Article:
The public is still getting used to the idea of a “smart home,” which is one of the primary buzzwords of the IoT (Internet of Things) revolution. However, the world of technology waits for no one, and innovators are already moving on to something bigger: the smart city.
And often, when it comes to technology, large bureaucratic structures like the government tend to lumber behind. But in the case of the smart city, the federal government is actually taking a lead in the revolution and partnering with corporations to make it happen.
AT&T Teams Up with the Government
The White House has recently announced that the government will use $160 million of taxpayers’ money to fund the research and development of smart cities. AT&T will play the lead role in the project as it works to bring new smart city tech to 10 cities. The tech will, according to a recent article in the Motley Fool, include smart lighting, transit, security, buildings and parking, and it will have a strong emphasis on sensors that monitor traffic, electric meters that track energy consumption, apps that remotely control the city’s lighting, and, in the realm of public safety, audio sensors that send alerts when they detect gunfire.
The federal government likely favored AT&T because of its heavy investment in smart city technology in recent years. As the Motley Fool notes, AT&T already has 16.5 million smart energy meters functioning in the U.S. The company is also collaborating with IBM to implement water sensors in Las Vegas, Atlanta and Los Angeles. That collaboration is just one among 100+ collaborations that AT&T is implementing to create new smart technology. AT&T is currently known as a phone company, but in the future that brand image might become a distant memory. It will likely be known for its smart technology and its leading role in the Internet of Things.
These developments are just the first trickles of the smart city flood. Navigant Research projects that, by 2023, smart city technology revenue will rise to $27.5 billion globally. In 2014 it was $8.8 billion.
The following are a few of the exciting things coming to smart cities like Chicago (yes, Chicago is at the forefront of this as well — more on that in a moment):
- Smart bus systems that allow riders to use apps that tell them exactly when a particular bus will arrive at a particular stop
- The re-purposing of “dumb” infrastructure — i.e. old phone booths and bus stops — into connected WIFI hot spots and digital information booths. This re-purposing is already underway in Los Angeles and New York.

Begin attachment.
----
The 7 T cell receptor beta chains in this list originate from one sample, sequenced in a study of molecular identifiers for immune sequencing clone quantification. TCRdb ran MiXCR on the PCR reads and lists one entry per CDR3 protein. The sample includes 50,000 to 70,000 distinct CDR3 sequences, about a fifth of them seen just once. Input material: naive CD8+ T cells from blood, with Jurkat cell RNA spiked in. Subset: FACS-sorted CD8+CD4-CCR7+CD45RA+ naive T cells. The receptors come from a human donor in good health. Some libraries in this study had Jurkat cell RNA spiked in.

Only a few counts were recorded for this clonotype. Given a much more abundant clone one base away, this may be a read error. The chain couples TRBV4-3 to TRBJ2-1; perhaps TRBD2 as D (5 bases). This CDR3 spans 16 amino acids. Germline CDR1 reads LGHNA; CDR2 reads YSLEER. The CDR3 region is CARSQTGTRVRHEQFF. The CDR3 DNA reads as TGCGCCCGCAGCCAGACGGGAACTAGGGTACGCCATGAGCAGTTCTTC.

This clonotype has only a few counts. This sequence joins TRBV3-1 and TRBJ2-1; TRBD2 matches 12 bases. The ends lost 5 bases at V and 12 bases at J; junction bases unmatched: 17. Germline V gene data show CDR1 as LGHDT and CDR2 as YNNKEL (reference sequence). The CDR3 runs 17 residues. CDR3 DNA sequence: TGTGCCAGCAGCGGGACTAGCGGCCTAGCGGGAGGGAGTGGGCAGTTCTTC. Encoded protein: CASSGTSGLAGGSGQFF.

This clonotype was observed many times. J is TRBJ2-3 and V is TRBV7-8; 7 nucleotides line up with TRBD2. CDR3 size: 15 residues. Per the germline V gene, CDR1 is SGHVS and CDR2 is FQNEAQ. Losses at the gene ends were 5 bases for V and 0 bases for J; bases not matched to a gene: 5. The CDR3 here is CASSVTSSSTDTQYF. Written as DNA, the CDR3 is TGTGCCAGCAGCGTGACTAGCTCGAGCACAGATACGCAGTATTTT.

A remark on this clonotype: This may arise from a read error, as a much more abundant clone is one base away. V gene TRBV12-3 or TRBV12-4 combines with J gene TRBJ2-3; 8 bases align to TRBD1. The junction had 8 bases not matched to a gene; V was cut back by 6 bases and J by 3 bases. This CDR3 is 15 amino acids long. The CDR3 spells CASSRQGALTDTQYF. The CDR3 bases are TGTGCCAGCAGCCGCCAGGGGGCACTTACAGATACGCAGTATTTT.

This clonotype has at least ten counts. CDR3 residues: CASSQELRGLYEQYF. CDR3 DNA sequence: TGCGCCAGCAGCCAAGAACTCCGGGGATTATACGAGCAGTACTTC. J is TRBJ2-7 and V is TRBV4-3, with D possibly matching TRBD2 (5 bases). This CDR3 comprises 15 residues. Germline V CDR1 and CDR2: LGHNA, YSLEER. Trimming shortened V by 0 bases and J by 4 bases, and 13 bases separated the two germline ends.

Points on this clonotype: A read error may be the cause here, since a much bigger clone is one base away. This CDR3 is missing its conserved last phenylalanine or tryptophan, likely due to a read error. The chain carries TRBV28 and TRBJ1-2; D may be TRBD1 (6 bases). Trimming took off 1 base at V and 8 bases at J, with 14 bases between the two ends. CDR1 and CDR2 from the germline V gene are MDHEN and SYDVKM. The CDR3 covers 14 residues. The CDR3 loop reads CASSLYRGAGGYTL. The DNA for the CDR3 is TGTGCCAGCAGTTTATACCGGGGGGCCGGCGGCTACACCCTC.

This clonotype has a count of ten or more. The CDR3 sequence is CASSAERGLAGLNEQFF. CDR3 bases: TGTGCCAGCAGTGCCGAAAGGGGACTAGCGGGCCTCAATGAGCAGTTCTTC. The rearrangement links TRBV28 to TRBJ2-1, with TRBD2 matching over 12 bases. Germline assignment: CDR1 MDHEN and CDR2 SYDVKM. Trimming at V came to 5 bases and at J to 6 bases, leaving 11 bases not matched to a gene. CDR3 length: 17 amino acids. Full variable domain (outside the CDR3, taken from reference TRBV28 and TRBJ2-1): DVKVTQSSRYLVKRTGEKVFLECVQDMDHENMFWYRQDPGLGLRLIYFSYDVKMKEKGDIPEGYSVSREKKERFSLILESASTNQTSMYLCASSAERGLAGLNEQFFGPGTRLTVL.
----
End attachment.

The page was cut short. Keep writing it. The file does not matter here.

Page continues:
- Smart grid technology such as the four million smart meters that Chicago will install by 2018 that will save residents money.
And if you want to see some examples of the wild frontier of this new technology — the most creative, daring steps of innovation — you might have to book a flight to Paris. Harvard students have teamed up with the city of Paris to introduce some of the most experimental ideas in IoT, such as the following, as quoted in GovTech.com:
- Hydroponic islands [i.e. islands that use hydroculture tech to grow plants without using soil]. These hydroponic islands are made of recycled plastic that remediate urban waterways. [In other words, they’re re-purposing recycled materials and urban waterways to grow food or other plant life without using soil.]
- A pneumatic trash system [i.e. operated by pressured air or gas] integrated into the sewage network.
- Underwater hydroelectric turbines that harness the river’s current to power mass transit. Adaptive road networks that shift in size, usage and direction based on traffic patterns.
New App Revolutionizes Parking in Chicago
While the technology involved in smart cities is truly amazing, the sharing economy will also play a vital role. Innovation doesn’t just come in the form of gadgets with sensors and connectivity. Innovation has always required new ways to use our human-to-human social connections. The digital age began this process with social network sites, and the sharing economy has taken this to the next logical step.
Chicago is in the forefront of this area, especially with the new parking app ParqEx, which allows Chicago drivers to reserve from other users in the app a privately owned parking spot in an ideal location in Chicago for specific times — down to the very day and hour that the driver will need it. Likewise, people who have private parking spots can lease them to drivers through the app and earn some extra income by simply being generous with their parking spot.